In this commentary article, originally published in the Toronto Star, Jim Stanford challenges the adage that inflation results from ‘too much money’ in the economy. In fact, the current inflation – sparked by the repercussions from lockdowns and other supply disruptions during the pandemic – clearly indicates the problem is too few goods. That requires a very different approach to managing rising prices.
by Jim Stanford
There is an old cliché that inflation results from ‘too much money chasing too few goods’. If the supply of goods and services doesn’t match the purchasing power of people who want to buy them, then prices will be bid up, causing inflation.
People with a bit of economics training often smugly assert that this adage somehow explains the inflation currently bedeviling Canadians. Unfortunately, the adage is a truism: it doesn’t provide any insight into what actually sparked an inflationary imbalance, nor how to fix it.
Is the problem too much money? Pierre Poilievre’s army of monetary quacks and crypto bro’s fervently believe this. They blame Justin Trudeau for ‘printing’ all that money, helped by the Bank of Canada (supposedly acting as the Prime Minister’s personal ATM).
This fable is wrong on multiple grounds: most money in Canada is not printed, most is created by private banks (not the Bank of Canada), the supply of base money in Canada is now shrinking, and the federal deficit has almost disappeared. So according to this theory, prices should be falling. Clearly they aren’t.
The Bank of Canada has its own view about where the ‘too much money’ came from: too many Canadians have jobs, and are earning too much at them. So Governor Tiff Macklem says the unemployment rate must rise, and wage growth be suppressed, to wrestle inflation back to the ground. This theory doesn’t fit the facts, either: wages have lagged behind prices from the outset of post-COVID inflation, and real wages (adjusted for consumer prices) are falling rapidly.
Perhaps the problem is not too much money after all, but too few goods. In that case, the remedy is not to dampen economic activity (via chilling interest rate hikes), but rather to stimulate more of it. If an inflationary imbalance is caused by a shortage of supply, then suppressing demand to match it can lock the economy into long-term underachievement (through what economists call ‘hysteresis’).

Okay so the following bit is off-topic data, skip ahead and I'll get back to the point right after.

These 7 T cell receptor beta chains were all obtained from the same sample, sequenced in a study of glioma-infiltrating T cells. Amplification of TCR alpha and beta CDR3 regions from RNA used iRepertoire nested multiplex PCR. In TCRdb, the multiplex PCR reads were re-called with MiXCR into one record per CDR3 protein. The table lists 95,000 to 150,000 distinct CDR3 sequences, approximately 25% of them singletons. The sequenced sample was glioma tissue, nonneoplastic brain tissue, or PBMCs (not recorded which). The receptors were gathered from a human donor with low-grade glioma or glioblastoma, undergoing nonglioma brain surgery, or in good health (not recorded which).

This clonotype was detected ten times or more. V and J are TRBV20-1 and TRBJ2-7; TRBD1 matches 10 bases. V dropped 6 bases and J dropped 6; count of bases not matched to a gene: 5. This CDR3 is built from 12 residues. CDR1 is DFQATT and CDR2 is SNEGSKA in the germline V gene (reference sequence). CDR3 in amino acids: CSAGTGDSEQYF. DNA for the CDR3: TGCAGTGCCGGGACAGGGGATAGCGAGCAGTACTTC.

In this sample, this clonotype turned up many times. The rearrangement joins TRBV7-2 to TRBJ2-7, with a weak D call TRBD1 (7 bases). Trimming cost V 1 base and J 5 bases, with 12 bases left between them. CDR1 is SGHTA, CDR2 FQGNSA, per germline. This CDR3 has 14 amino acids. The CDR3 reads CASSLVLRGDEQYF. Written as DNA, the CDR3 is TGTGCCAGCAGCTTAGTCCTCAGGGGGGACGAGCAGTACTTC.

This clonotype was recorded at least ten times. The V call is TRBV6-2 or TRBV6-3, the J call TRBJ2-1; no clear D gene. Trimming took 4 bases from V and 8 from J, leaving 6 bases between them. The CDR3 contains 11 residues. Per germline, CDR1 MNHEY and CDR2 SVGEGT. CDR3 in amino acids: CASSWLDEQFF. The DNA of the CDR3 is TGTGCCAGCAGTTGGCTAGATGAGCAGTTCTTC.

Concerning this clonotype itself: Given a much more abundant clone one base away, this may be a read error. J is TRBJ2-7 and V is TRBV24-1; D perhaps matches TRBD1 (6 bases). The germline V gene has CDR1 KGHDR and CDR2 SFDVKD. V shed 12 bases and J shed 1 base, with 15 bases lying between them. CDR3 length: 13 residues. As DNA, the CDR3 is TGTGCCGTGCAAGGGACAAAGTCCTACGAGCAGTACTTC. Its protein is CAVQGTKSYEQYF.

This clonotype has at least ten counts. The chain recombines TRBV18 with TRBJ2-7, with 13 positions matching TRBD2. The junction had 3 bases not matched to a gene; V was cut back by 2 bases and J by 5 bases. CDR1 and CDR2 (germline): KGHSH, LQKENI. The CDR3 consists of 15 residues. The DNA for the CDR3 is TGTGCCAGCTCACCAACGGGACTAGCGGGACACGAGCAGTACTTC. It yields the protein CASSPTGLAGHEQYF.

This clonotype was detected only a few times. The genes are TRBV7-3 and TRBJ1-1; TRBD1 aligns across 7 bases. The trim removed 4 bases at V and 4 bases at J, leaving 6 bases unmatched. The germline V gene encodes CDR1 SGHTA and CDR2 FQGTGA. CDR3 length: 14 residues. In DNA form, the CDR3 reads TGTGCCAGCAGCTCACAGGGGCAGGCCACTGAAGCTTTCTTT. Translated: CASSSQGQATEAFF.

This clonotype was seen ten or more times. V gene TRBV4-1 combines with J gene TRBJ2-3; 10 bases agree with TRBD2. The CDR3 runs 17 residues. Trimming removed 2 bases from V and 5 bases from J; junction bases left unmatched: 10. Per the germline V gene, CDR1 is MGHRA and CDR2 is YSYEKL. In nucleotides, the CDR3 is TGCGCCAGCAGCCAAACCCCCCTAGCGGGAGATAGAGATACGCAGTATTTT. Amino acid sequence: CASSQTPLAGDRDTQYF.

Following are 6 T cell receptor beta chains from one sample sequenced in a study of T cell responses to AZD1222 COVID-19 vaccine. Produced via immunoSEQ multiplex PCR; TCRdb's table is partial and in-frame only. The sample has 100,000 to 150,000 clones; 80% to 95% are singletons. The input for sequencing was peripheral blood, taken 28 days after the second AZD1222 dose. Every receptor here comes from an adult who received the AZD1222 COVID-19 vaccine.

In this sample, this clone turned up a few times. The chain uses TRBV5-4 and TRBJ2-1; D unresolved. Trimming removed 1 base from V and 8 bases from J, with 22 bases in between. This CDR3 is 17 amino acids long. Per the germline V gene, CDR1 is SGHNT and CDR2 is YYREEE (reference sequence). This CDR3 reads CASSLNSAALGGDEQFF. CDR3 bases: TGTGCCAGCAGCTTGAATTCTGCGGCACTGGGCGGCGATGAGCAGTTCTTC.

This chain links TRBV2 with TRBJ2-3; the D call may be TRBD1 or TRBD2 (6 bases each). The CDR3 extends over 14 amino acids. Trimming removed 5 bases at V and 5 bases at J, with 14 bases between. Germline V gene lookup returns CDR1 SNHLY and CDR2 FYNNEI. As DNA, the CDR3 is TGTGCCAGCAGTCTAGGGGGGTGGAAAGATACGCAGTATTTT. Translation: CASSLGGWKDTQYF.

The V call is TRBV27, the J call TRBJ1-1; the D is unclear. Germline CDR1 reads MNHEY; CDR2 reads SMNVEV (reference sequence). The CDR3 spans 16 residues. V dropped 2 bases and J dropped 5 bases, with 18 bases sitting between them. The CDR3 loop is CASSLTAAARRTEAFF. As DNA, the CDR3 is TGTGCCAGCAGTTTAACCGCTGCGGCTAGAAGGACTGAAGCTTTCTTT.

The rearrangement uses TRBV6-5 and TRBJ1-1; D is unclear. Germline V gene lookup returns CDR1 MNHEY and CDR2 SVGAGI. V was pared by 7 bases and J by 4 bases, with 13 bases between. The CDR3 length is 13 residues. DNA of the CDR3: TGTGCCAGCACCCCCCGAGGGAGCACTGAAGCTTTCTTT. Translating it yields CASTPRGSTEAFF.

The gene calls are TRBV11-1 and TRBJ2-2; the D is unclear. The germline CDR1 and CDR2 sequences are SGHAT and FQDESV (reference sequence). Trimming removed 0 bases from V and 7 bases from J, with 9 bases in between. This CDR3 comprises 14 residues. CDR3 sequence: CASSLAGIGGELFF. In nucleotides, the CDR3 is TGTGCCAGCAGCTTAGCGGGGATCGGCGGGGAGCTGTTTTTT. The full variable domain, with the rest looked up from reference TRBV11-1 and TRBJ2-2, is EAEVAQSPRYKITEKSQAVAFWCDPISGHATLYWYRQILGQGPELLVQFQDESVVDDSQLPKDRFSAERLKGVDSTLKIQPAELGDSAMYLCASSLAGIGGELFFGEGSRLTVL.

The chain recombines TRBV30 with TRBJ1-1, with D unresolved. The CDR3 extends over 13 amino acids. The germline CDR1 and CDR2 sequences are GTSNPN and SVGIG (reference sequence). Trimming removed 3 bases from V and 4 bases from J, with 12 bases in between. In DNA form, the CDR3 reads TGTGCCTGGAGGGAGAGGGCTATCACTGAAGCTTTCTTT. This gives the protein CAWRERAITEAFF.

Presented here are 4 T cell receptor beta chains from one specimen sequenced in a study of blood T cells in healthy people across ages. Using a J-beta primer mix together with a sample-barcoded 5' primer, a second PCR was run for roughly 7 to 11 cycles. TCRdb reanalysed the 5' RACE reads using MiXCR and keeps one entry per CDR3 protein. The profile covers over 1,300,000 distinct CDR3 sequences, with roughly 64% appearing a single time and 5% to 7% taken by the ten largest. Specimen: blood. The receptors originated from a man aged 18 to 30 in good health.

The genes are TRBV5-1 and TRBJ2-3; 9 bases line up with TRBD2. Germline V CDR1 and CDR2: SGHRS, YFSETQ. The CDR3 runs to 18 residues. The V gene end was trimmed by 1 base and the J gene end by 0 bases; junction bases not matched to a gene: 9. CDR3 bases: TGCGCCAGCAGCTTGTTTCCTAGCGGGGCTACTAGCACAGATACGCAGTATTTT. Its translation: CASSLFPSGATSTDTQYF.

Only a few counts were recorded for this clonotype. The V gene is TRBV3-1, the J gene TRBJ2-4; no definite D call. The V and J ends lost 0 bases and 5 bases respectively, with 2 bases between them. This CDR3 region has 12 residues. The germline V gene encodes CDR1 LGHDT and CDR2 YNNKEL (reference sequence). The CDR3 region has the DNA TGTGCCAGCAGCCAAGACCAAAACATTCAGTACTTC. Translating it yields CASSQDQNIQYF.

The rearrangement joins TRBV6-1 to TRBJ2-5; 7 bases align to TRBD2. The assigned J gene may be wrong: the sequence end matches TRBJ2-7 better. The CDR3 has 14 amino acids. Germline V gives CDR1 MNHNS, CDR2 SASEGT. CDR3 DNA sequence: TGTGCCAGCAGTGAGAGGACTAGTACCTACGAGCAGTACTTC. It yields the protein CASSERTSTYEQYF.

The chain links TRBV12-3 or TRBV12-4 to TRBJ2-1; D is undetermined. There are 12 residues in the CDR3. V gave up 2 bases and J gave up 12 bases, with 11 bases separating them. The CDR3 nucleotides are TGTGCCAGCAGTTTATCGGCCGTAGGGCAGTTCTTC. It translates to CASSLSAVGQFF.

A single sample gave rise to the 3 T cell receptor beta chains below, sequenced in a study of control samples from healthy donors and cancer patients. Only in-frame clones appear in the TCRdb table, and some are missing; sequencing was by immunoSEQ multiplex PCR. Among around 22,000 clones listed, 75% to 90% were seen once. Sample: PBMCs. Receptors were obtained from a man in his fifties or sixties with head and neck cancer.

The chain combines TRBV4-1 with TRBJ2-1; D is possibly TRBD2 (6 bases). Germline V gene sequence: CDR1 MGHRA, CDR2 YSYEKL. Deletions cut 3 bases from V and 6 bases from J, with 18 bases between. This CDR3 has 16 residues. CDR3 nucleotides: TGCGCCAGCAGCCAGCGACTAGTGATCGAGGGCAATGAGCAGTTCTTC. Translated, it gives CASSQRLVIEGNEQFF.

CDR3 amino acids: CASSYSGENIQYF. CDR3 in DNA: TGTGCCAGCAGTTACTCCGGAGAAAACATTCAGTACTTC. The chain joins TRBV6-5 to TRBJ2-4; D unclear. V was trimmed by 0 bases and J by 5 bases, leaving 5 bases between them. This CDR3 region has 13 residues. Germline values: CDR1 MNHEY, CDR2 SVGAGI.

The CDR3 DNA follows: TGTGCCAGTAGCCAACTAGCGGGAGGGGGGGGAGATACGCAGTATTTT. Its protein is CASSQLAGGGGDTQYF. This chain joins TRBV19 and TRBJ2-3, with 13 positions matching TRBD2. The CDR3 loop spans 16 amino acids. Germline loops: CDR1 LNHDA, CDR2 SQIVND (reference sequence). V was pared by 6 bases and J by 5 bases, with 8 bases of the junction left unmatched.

Indeed, a large body of international research suggests that the post-COVID surge in global inflation mostly resulted from supply disruptions caused by the pandemic – that is, by too few goods, not too much money. This raises a fundamental question about the effectiveness of demand suppression policies: how will higher interest rates in Canada reduce prices for global energy, imported foodstuffs, scarce semiconductors, or anything else in short supply?
New data released last week by Statistics Canada adds weight to the conclusion that inadequate supply, not excess demand, is the main problem. The agency reported that Canada’s GDP began shrinking in December, for the first time since the Omicron variant hit a year ago. This means that the recession feared by many economists may have already begun.
This data can also indicate the difference between actual and potential output: that is, the gap between what Canadians are currently producing, and what we could produce if the economy was operating at full capacity (see figure).
Canada’s GDP shrank rapidly during the initial COVID lockdowns, and then bounced back – impressively, but not completely. Not until end-2021 did we regain pre-COVID output levels. But during that time, our labour force and productivity continued to grow, allowing us to produce much more.
In short, GDP never caught up to the level of output that should be possible, given the pre-COVID trend. Now, with GDP shrinking, that gap is widening even further.
In December, the economy produced 3.3% less than what would be expected given the pre-COVID trend. That represents a loss of over $90 billion per year (in current dollar terms) of foregone output. In other words, the economy is producing $90 billion too few goods.
That additional production would help address the urgent needs facing the country: like shoring up health care, building affordable housing, or accelerating the roll-out of renewable energy. Expanding output is a much better way of closing any gap between ‘too much money’ and ‘too few goods’.
Canada’s economy has not yet repaired the damage done by the pandemic. We are producing too little, not too much. Instead of chilling (and now shrinking) the economy, we should focus on fixing the ‘too few goods’ half of the old inflation adage.